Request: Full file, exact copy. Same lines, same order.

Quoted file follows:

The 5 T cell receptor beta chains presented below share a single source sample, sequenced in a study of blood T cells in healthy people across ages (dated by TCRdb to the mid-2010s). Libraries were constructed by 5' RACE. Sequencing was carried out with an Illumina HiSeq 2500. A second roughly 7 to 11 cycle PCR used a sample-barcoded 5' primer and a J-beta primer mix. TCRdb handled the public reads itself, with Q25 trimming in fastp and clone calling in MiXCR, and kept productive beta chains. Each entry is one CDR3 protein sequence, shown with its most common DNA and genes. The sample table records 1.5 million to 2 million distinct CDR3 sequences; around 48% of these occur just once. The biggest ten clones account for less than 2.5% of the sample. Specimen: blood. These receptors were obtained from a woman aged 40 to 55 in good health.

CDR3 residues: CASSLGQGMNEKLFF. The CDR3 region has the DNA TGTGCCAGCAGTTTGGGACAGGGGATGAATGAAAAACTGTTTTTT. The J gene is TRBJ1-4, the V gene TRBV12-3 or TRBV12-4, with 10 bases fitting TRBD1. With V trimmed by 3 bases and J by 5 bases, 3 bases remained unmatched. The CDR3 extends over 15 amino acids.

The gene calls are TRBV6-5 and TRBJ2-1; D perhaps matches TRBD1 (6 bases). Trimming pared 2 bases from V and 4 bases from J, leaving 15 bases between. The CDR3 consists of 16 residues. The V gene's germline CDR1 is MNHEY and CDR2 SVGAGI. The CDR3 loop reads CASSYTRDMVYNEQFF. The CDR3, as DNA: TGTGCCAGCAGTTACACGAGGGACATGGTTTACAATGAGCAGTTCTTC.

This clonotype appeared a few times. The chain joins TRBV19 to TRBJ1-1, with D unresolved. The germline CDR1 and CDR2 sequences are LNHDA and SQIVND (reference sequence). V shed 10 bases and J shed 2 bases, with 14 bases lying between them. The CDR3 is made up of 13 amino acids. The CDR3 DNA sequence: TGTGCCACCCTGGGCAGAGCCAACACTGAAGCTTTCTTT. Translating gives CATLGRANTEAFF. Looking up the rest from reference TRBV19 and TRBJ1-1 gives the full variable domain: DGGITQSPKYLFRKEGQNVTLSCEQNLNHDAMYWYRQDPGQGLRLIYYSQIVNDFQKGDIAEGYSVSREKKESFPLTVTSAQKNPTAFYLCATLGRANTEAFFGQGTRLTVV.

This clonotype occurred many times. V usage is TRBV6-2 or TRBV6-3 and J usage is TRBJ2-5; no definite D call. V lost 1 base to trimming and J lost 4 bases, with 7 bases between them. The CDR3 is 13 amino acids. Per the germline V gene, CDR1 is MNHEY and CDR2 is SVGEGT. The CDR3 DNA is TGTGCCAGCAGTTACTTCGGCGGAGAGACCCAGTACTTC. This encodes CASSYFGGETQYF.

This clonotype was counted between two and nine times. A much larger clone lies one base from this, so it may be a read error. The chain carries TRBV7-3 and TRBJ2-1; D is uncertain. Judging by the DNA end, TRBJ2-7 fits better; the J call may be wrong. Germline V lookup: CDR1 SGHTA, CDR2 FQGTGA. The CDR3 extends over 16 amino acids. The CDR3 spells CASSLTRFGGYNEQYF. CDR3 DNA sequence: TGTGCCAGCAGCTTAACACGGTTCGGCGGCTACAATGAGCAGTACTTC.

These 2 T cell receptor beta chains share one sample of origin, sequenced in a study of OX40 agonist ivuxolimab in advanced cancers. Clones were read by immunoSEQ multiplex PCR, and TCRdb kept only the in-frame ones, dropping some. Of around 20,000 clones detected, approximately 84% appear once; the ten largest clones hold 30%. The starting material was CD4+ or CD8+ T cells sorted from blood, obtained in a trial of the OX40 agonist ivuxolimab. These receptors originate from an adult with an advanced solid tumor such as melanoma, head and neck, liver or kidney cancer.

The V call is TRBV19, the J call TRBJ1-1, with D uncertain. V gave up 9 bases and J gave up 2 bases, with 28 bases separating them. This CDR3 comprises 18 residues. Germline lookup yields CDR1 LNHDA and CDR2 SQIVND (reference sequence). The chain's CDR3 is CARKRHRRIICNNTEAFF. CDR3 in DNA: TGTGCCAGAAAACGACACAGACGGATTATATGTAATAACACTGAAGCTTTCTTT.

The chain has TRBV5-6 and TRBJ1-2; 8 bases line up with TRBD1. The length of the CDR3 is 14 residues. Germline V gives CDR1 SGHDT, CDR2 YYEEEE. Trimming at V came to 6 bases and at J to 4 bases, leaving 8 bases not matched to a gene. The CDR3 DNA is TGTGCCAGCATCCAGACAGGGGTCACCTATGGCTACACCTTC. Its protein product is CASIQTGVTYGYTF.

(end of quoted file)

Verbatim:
The 5 T cell receptor beta chains presented below share a single source sample, sequenced in a study of blood T cells in healthy people across ages (dated by TCRdb to the mid-2010s). Libraries were constructed by 5' RACE. Sequencing was carried out with an Illumina HiSeq 2500. A second roughly 7 to 11 cycle PCR used a sample-barcoded 5' primer and a J-beta primer mix. TCRdb handled the public reads itself, with Q25 trimming in fastp and clone calling in MiXCR, and kept productive beta chains. Each entry is one CDR3 protein sequence, shown with its most common DNA and genes. The sample table records 1.5 million to 2 million distinct CDR3 sequences; around 48% of these occur just once. The biggest ten clones account for less than 2.5% of the sample. Specimen: blood. These receptors were obtained from a woman aged 40 to 55 in good health.

CDR3 residues: CASSLGQGMNEKLFF. The CDR3 region has the DNA TGTGCCAGCAGTTTGGGACAGGGGATGAATGAAAAACTGTTTTTT. The J gene is TRBJ1-4, the V gene TRBV12-3 or TRBV12-4, with 10 bases fitting TRBD1. With V trimmed by 3 bases and J by 5 bases, 3 bases remained unmatched. The CDR3 extends over 15 amino acids.

The gene calls are TRBV6-5 and TRBJ2-1; D perhaps matches TRBD1 (6 bases). Trimming pared 2 bases from V and 4 bases from J, leaving 15 bases between. The CDR3 consists of 16 residues. The V gene's germline CDR1 is MNHEY and CDR2 SVGAGI. The CDR3 loop reads CASSYTRDMVYNEQFF. The CDR3, as DNA: TGTGCCAGCAGTTACACGAGGGACATGGTTTACAATGAGCAGTTCTTC.

This clonotype appeared a few times. The chain joins TRBV19 to TRBJ1-1, with D unresolved. The germline CDR1 and CDR2 sequences are LNHDA and SQIVND (reference sequence). V shed 10 bases and J shed 2 bases, with 14 bases lying between them. The CDR3 is made up of 13 amino acids. The CDR3 DNA sequence: TGTGCCACCCTGGGCAGAGCCAACACTGAAGCTTTCTTT. Translating gives CATLGRANTEAFF. Looking up the rest from reference TRBV19 and TRBJ1-1 gives the full variable domain: DGGITQSPKYLFRKEGQNVTLSCEQNLNHDAMYWYRQDPGQGLRLIYYSQIVNDFQKGDIAEGYSVSREKKESFPLTVTSAQKNPTAFYLCATLGRANTEAFFGQGTRLTVV.

This clonotype occurred many times. V usage is TRBV6-2 or TRBV6-3 and J usage is TRBJ2-5; no definite D call. V lost 1 base to trimming and J lost 4 bases, with 7 bases between them. The CDR3 is 13 amino acids. Per the germline V gene, CDR1 is MNHEY and CDR2 is SVGEGT. The CDR3 DNA is TGTGCCAGCAGTTACTTCGGCGGAGAGACCCAGTACTTC. This encodes CASSYFGGETQYF.

This clonotype was counted between two and nine times. A much larger clone lies one base from this, so it may be a read error. The chain carries TRBV7-3 and TRBJ2-1; D is uncertain. Judging by the DNA end, TRBJ2-7 fits better; the J call may be wrong. Germline V lookup: CDR1 SGHTA, CDR2 FQGTGA. The CDR3 extends over 16 amino acids. The CDR3 spells CASSLTRFGGYNEQYF. CDR3 DNA sequence: TGTGCCAGCAGCTTAACACGGTTCGGCGGCTACAATGAGCAGTACTTC.

These 2 T cell receptor beta chains share one sample of origin, sequenced in a study of OX40 agonist ivuxolimab in advanced cancers. Clones were read by immunoSEQ multiplex PCR, and TCRdb kept only the in-frame ones, dropping some. Of around 20,000 clones detected, approximately 84% appear once; the ten largest clones hold 30%. The starting material was CD4+ or CD8+ T cells sorted from blood, obtained in a trial of the OX40 agonist ivuxolimab. These receptors originate from an adult with an advanced solid tumor such as melanoma, head and neck, liver or kidney cancer.

The V call is TRBV19, the J call TRBJ1-1, with D uncertain. V gave up 9 bases and J gave up 2 bases, with 28 bases separating them. This CDR3 comprises 18 residues. Germline lookup yields CDR1 LNHDA and CDR2 SQIVND (reference sequence). The chain's CDR3 is CARKRHRRIICNNTEAFF. CDR3 in DNA: TGTGCCAGAAAACGACACAGACGGATTATATGTAATAACACTGAAGCTTTCTTT.

The chain has TRBV5-6 and TRBJ1-2; 8 bases line up with TRBD1. The length of the CDR3 is 14 residues. Germline V gives CDR1 SGHDT, CDR2 YYEEEE. Trimming at V came to 6 bases and at J to 4 bases, leaving 8 bases not matched to a gene. The CDR3 DNA is TGTGCCAGCATCCAGACAGGGGTCACCTATGGCTACACCTTC. Its protein product is CASIQTGVTYGYTF.